inessential by Brent Simmons

Early art training

I still remember my earliest art training.

In pre-school—though I think we called it nursery school—we had three rooms: a common room, a room for boys, and a room for girls.

(You thought I was going to talk about finger-painting. I’m not.)

The girls room—which I only saw from the doorway—was all dolls and pretend kitchens and small houses. Very representational. Everything looked like a real thing.

The boys room may have had a truck or two, which the bullies kept to themselves, but mostly it was primary-colored blocks. Wooden rectangles. Very abstract, as if they wanted to raise a generation of Piet Mondrians.

(I have no idea if nursery schools are still organized this way, but this was not just pre-school but pre-history. We didn’t play with dinosaur toys—we just looked out the window at the odd stegosaurus snarling up traffic, at the pterosaur carrying off a family Chihuahua. Our family “car” was a paisley dragon, this being the early ’70s, before the first energy crisis, before we cared about miles-per-yap-dog.)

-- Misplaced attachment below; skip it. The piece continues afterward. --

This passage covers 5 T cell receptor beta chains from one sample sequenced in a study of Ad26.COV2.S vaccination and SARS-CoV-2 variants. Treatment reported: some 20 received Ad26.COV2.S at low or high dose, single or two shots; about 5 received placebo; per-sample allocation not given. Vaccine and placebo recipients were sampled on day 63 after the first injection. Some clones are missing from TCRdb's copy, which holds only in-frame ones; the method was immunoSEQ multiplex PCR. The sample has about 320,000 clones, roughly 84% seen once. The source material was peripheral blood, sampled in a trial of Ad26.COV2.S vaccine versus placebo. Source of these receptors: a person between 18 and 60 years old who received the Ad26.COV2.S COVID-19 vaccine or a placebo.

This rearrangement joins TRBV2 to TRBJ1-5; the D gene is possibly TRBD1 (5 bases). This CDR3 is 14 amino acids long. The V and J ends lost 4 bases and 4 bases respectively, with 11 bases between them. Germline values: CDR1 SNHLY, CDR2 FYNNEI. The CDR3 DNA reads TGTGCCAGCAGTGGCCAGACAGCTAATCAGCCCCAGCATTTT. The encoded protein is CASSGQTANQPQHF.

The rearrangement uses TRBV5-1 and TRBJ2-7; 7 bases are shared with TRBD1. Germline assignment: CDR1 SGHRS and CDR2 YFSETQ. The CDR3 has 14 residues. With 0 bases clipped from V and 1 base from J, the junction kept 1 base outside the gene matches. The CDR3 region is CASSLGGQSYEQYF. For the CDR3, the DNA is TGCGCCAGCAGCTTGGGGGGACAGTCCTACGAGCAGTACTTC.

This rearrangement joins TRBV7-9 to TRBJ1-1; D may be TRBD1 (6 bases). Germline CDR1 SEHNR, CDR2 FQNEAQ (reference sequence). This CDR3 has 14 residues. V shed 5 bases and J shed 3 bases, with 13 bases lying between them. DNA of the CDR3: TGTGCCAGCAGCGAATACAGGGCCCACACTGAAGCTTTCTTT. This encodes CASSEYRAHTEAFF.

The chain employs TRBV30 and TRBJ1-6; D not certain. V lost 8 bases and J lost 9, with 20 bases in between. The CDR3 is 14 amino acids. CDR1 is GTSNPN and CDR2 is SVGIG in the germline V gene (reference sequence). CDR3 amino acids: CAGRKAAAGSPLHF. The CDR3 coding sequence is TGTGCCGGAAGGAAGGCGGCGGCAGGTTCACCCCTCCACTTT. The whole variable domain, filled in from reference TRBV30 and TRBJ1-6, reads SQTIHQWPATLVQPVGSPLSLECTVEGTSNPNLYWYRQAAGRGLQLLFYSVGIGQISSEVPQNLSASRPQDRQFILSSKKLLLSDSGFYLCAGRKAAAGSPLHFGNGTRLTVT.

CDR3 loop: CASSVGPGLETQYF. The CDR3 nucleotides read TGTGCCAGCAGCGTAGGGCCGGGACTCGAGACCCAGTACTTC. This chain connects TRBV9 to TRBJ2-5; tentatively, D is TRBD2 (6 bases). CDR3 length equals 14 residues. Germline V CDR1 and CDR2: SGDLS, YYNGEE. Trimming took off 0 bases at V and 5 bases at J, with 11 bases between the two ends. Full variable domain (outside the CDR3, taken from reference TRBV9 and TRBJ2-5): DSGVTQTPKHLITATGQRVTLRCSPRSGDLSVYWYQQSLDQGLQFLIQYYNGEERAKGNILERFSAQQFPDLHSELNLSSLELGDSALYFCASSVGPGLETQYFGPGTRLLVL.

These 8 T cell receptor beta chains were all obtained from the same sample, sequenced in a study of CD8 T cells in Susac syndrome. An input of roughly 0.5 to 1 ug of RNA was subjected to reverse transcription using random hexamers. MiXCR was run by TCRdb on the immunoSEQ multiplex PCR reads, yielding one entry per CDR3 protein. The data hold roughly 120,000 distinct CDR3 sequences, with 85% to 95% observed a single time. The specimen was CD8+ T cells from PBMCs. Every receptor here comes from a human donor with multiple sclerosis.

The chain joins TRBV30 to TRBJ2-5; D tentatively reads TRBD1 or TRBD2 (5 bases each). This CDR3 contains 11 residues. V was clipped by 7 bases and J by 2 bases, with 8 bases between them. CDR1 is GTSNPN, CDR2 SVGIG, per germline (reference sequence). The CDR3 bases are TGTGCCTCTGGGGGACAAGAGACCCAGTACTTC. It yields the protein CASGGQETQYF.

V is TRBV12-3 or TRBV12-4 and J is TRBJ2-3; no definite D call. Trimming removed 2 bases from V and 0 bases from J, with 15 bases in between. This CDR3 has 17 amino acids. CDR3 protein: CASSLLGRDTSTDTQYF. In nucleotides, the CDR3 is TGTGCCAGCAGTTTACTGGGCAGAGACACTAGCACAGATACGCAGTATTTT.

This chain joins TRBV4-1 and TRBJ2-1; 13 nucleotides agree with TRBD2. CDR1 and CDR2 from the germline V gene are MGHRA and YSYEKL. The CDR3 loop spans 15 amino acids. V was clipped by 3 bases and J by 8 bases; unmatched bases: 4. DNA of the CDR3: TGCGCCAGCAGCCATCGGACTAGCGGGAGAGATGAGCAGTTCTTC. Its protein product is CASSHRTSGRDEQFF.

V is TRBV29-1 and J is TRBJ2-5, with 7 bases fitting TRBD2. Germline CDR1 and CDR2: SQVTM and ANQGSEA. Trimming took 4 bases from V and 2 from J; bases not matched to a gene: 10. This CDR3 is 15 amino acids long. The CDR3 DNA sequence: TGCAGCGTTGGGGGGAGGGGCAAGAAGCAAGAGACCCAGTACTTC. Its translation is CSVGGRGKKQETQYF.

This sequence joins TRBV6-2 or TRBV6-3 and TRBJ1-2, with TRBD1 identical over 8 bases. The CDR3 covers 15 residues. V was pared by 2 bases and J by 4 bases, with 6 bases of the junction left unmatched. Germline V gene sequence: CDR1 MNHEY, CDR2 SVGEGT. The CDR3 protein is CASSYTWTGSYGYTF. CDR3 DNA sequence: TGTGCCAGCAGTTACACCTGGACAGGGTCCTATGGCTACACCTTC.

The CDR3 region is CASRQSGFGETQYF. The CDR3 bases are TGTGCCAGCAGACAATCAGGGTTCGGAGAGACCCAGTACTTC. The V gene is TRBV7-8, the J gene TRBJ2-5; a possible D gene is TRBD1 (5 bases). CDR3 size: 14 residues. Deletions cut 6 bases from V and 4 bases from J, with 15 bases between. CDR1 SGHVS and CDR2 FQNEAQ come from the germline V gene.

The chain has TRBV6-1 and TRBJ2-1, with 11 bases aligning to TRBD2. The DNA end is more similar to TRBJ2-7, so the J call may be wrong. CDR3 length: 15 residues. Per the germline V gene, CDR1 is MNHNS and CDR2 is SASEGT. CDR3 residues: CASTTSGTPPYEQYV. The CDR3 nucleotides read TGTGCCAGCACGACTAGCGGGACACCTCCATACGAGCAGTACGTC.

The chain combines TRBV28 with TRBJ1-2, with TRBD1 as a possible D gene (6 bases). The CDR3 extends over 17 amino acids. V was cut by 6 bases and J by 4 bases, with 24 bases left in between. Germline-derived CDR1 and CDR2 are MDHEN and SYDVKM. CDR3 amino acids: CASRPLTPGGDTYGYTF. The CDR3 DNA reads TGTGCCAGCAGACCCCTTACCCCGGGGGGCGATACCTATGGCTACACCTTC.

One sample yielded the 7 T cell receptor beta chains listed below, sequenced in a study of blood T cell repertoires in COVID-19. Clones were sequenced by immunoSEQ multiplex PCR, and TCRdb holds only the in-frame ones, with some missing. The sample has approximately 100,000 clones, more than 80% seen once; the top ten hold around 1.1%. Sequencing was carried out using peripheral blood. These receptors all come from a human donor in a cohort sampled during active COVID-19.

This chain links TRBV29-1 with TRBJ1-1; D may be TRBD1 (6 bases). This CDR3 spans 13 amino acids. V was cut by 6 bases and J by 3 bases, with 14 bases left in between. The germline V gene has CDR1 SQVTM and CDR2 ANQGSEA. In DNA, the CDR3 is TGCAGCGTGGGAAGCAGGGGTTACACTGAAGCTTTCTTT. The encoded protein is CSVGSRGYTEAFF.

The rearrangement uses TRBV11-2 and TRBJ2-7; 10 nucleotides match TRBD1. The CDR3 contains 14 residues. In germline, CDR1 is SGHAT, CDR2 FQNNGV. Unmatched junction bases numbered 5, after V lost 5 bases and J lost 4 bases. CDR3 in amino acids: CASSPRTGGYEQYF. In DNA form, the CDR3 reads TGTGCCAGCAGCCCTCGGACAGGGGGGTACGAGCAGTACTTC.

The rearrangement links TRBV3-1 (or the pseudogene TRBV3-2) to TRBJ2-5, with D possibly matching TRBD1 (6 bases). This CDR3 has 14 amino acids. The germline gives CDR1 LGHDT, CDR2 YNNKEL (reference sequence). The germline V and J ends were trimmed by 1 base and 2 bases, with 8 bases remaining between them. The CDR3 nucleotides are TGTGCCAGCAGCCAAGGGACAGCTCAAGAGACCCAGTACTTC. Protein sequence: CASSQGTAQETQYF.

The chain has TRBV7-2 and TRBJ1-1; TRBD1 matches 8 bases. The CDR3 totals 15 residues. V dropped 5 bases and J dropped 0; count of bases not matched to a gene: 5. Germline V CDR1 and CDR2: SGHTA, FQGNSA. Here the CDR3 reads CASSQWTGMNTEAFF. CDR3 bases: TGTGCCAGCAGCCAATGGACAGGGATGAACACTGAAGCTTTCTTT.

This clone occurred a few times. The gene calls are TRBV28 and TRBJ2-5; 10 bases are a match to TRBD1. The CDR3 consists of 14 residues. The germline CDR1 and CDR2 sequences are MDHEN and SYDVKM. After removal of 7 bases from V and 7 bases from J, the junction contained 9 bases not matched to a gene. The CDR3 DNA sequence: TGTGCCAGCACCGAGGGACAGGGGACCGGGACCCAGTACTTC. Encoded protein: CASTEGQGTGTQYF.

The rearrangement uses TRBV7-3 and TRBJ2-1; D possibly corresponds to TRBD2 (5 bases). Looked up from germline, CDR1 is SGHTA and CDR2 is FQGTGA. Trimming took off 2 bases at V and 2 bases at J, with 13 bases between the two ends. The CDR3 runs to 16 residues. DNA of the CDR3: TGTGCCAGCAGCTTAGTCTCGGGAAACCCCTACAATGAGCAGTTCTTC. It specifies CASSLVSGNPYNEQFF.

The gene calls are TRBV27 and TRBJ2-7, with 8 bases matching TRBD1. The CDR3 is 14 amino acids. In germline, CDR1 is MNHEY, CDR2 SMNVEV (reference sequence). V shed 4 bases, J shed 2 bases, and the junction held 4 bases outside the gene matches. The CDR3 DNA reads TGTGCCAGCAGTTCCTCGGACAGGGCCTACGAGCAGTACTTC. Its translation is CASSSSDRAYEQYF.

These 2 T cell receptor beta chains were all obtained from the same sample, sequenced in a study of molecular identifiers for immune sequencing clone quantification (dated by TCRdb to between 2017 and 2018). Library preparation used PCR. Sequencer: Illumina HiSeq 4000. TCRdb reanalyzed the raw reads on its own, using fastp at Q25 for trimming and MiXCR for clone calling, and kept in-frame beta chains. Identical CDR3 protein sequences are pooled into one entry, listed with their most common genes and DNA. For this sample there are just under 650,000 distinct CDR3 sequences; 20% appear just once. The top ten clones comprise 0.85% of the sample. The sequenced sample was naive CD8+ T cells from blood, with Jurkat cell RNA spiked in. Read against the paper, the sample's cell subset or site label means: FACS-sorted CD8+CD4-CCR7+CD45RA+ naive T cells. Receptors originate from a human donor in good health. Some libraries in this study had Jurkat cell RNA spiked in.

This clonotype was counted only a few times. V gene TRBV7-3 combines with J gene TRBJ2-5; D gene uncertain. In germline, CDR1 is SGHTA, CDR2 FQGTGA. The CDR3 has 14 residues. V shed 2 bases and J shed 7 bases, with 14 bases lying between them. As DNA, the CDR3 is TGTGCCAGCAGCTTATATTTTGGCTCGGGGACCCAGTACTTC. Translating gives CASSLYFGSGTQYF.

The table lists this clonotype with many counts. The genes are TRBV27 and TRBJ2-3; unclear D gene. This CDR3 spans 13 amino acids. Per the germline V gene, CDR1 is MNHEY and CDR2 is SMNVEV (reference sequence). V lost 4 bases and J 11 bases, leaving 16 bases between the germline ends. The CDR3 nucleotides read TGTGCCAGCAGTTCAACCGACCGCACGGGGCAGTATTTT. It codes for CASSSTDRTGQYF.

To this day I love Mondrians. And I have an affinity for the Cubists, naturally. (Though I’ve never found the Dada-ists and Surrealists to be my cup of fur, for whatever reason.)